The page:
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Poor Outcomes Seen in HIV+ Patients With Anal Cancer

Poor Outcomes Seen in HIV+ Patients With Anal Cancer

BOSTON—HIV-positive patients often cannot tolerate treatment for anal squamous cell carcinoma and have a worse prognosis than other patients, according to two studies presented at the American Society of Colon and Rectal Surgeons (ASCRS) annual meeting.

Groups in Texas and Washington, DC, reported that review of recent charts of HIV-positive patients showed they were a distinct group that could not handle the toxicity of standard therapy. The trend was so strong that presenters from the University of Texas Southwestern Medical Center at Dallas said that anal squamous cell carcinoma should become an AIDS-defining illness, triggering intense antiretroviral treatment before cancer therapy is attempted.

“They tend not to die from their cancer. Even if they die with cancer, they do not die from cancer; they die from AIDS. The cancer is a marker that AIDS is very severe,” Clifford L. Simmang, MD, told ONI . He is associate professor of surgery and program director for Colon and Rectal Surgery at UT-Southwestern.

Bruce A. Orkin, MD, led the study at George Washington University Medical School. He told ONI, “We have to reassess our treatment of HIV-positive patients with anal cancer—looking at methods for prevention and earlier detection as well as modification of the traditional treatment.” Dr. Orkin is associate professor of surgery and director of the Division of Colon and Rectal Surgery, where he has already begun to experiment with a different regimen.

Although they acted separately, Drs. Orkin and Simmang both said they had noticed they were treating an unusual number of middle-aged HIV-positive men for a relatively rare disease that typically occurs in older women.

The Dallas Study

For the UT-Southwestern study, Ronald J. Place, MD, performed a retrospective chart review from 1980 to 1999 and identified 29 HIV-positive patients with anal cancer. Of these, 14 had invasive anal squamous cell carcinoma, 9 had in situ squamous cell carcinoma, and 6 had non-Hodgkin’s lymphoma. The mean age was 39.9 years, all but one was male, and 24 had AIDS.

Therapy was adjusted because of toxicity for nine of the patients with invasive anal squamous cell carcinoma and four of the lymphoma patients.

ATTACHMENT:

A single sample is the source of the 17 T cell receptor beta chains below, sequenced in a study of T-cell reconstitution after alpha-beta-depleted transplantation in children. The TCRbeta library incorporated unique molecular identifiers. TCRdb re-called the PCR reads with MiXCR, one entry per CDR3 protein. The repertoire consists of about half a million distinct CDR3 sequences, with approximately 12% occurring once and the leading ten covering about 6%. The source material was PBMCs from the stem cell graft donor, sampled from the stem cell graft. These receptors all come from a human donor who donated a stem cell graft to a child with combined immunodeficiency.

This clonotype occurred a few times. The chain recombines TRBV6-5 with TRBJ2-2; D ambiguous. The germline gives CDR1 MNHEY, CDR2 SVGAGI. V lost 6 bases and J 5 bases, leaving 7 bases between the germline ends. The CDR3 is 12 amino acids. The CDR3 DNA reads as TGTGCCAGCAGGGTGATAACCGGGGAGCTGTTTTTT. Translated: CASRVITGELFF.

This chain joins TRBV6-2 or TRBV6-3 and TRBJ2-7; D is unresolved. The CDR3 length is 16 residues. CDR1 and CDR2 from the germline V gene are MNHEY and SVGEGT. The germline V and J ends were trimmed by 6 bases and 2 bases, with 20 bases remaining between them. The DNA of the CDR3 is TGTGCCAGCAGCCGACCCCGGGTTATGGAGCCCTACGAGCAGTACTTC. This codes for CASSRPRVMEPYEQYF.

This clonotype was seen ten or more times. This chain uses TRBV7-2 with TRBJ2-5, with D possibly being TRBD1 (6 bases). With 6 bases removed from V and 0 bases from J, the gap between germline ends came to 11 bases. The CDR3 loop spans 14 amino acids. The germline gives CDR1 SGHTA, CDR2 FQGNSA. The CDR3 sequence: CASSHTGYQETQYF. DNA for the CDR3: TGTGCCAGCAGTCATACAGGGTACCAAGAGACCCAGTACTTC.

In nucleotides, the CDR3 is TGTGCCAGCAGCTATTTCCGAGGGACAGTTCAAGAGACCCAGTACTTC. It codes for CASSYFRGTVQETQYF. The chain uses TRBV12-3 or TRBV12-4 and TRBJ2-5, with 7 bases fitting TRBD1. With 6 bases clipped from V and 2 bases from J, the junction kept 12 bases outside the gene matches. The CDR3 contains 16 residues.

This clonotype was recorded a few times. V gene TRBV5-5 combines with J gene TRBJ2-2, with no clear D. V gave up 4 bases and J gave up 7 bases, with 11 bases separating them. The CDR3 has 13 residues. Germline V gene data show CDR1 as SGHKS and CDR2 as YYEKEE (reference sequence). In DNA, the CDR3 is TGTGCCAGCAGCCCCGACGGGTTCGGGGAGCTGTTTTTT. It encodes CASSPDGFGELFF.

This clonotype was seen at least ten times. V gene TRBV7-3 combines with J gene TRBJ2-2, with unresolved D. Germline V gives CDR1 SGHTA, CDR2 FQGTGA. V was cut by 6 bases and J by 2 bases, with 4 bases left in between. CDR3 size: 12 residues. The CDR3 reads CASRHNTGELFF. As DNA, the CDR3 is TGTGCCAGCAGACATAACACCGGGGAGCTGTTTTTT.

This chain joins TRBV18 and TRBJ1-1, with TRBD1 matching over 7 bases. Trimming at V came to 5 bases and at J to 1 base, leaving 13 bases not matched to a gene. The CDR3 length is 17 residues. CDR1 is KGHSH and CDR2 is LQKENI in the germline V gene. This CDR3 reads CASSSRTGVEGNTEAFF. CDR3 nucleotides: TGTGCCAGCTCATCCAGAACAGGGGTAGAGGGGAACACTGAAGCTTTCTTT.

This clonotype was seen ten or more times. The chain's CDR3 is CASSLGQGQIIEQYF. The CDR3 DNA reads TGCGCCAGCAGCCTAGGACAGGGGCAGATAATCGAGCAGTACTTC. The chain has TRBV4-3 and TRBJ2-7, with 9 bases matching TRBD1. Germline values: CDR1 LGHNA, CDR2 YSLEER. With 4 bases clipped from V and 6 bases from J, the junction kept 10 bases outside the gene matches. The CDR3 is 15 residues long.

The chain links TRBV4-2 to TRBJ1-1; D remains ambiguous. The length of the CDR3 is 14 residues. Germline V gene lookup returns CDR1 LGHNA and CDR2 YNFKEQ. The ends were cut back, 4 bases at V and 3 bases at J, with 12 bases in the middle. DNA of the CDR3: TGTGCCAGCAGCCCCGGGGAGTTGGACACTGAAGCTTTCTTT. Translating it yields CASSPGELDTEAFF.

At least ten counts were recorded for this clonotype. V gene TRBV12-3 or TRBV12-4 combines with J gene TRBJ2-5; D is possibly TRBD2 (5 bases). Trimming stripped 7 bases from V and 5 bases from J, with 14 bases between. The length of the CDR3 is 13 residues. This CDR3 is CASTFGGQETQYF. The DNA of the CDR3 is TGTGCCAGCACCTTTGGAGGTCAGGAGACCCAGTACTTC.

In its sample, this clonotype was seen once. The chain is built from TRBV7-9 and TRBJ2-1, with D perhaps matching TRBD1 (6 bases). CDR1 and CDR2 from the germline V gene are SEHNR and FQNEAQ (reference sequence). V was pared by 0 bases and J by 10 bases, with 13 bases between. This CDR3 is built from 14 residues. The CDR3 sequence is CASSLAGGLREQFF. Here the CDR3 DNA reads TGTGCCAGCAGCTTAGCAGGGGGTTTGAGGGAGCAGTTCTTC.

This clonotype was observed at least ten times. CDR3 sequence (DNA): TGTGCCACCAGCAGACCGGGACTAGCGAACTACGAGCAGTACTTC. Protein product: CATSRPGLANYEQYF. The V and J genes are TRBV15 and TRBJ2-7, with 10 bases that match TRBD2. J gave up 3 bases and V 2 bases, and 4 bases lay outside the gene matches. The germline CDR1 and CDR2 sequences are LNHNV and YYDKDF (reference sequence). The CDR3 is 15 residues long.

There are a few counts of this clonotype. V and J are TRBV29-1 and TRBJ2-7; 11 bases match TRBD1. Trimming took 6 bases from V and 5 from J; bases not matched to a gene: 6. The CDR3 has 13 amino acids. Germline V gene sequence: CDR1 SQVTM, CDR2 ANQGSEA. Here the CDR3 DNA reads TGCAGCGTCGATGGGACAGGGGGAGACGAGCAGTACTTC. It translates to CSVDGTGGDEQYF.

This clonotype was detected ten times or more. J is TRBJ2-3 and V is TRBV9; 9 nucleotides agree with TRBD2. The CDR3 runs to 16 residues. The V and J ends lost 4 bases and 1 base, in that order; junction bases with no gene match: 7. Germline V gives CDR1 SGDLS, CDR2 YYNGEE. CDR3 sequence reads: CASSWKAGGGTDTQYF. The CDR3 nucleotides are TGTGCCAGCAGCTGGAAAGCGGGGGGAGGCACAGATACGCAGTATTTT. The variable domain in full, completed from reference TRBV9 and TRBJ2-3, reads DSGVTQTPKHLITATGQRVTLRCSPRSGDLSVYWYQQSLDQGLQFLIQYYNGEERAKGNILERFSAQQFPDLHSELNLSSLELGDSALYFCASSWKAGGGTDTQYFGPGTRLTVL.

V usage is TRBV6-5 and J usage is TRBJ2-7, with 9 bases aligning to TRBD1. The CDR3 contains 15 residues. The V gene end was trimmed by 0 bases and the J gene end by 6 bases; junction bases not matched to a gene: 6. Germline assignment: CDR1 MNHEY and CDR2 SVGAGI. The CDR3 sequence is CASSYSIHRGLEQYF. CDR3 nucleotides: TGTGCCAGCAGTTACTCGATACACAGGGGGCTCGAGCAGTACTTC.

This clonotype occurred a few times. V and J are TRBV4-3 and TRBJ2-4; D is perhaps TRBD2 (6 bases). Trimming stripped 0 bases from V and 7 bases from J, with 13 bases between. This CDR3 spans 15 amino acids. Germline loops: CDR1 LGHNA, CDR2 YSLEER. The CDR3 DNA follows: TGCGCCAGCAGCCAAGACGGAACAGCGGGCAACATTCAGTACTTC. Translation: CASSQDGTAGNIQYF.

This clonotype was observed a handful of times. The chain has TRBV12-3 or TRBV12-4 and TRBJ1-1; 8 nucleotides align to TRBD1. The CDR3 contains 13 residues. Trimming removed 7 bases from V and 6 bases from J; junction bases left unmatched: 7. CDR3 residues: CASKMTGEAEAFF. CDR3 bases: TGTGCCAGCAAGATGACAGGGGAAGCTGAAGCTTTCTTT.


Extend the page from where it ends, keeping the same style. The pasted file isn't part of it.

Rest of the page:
Five of the lymphoma patients died with a mean survival rate of 10 months; the only survivor was newly diagnosed. Eight of the invasive carcinoma patients died at a mean of 17 months; again, four of the six survivors had been newly diagnosed. Two of the patients with in situ carcinoma died. Both had CD4 counts of less than 20 cells/mm3. The rest are currently without anal disease.

CD4 counts showed a correlation with outcome. At diagnosis, the average counts were 93 for the lymphoma patients, 200 for those with the in situ carcinomas, and 210 for those with the invasive carcinomas. The mean CD4 cell count at diagnosis was 121 for those who died, compared with 248 for those surviving.

A CD4 count under 200 cells/mm³ predicts a poor prognosis for HIV-positive patients, according to the researchers, who attributed the deaths to HIV status rather than cancer. “Patients with AIDS cannot tolerate the treatment because of their severe AIDS,” Dr. Simmang said. “We have to modify treatment, since it is the AIDS that kills them. We need to treat them first with antiviral therapy, so they can tolerate the cancer treatment.”

Dr. Place, now chief of colorectal surgery, Madigan Army Medical Center, Fort Lewis, Washington, told ONI he believes that patients need to be identified before they develop invasive carcinoma. “People who are HIV positive and who practice anal intercourse should have regular examinations, just like women have Pap smears,” he said.

George Washington Study

The group at George Washington University treated 98 patients for anal neoplasms from 1985 to 1999. The researchers analyzed charts on a cohort of 73 patients who had invasive squamous cell carcinoma, including cloacogenic carcinoma. Of these patients, 13 were HIV positive and 60 were HIV negative.

The HIV-positive patients were younger, having a mean age of 42 vs 62 for the HIV-negative group. They were more likely to be male (92% vs 42%) and homosexual (54% vs 15%).

While stage and radiation dose did not differ between the groups, there were major differences in acute and late treatment toxicity: 62% of the HIV-positive patients vs 31% of HIV-negative patients had acute treatment toxicity, and 33% and 15%, respectively, had late toxicity.

After initial therapy, 62% of the HIV-positive patients were disease free vs 85% of the HIV-negative patients. Among those who died, the mean time to cancer-related death was 2.1 years for the HIV-positive patients vs 4.6 years for those who were HIV negative (P < .05).

The study concluded that the HIV-positive patients were a distinct population that had poor tolerance of combined chemotherapy and radiation, died in a shorter time, and demonstrated a strong trend toward poorer initial response.

In the 18 months since the study, Dr. Orkin told ONI that he has changed the regimen for HIV-positive patients from mitomycin C (Mutamycin) plus fluorouracil to cisplatin (Platinol) plus fluorouracil, with promising results. He estimates that he has seen 20 more patients with anal cancer since the study—an unusually high number, he stressed, for a disease that was rare 10 years ago. The Washington group has solicited doctors at other centers for a larger study, he said.

 
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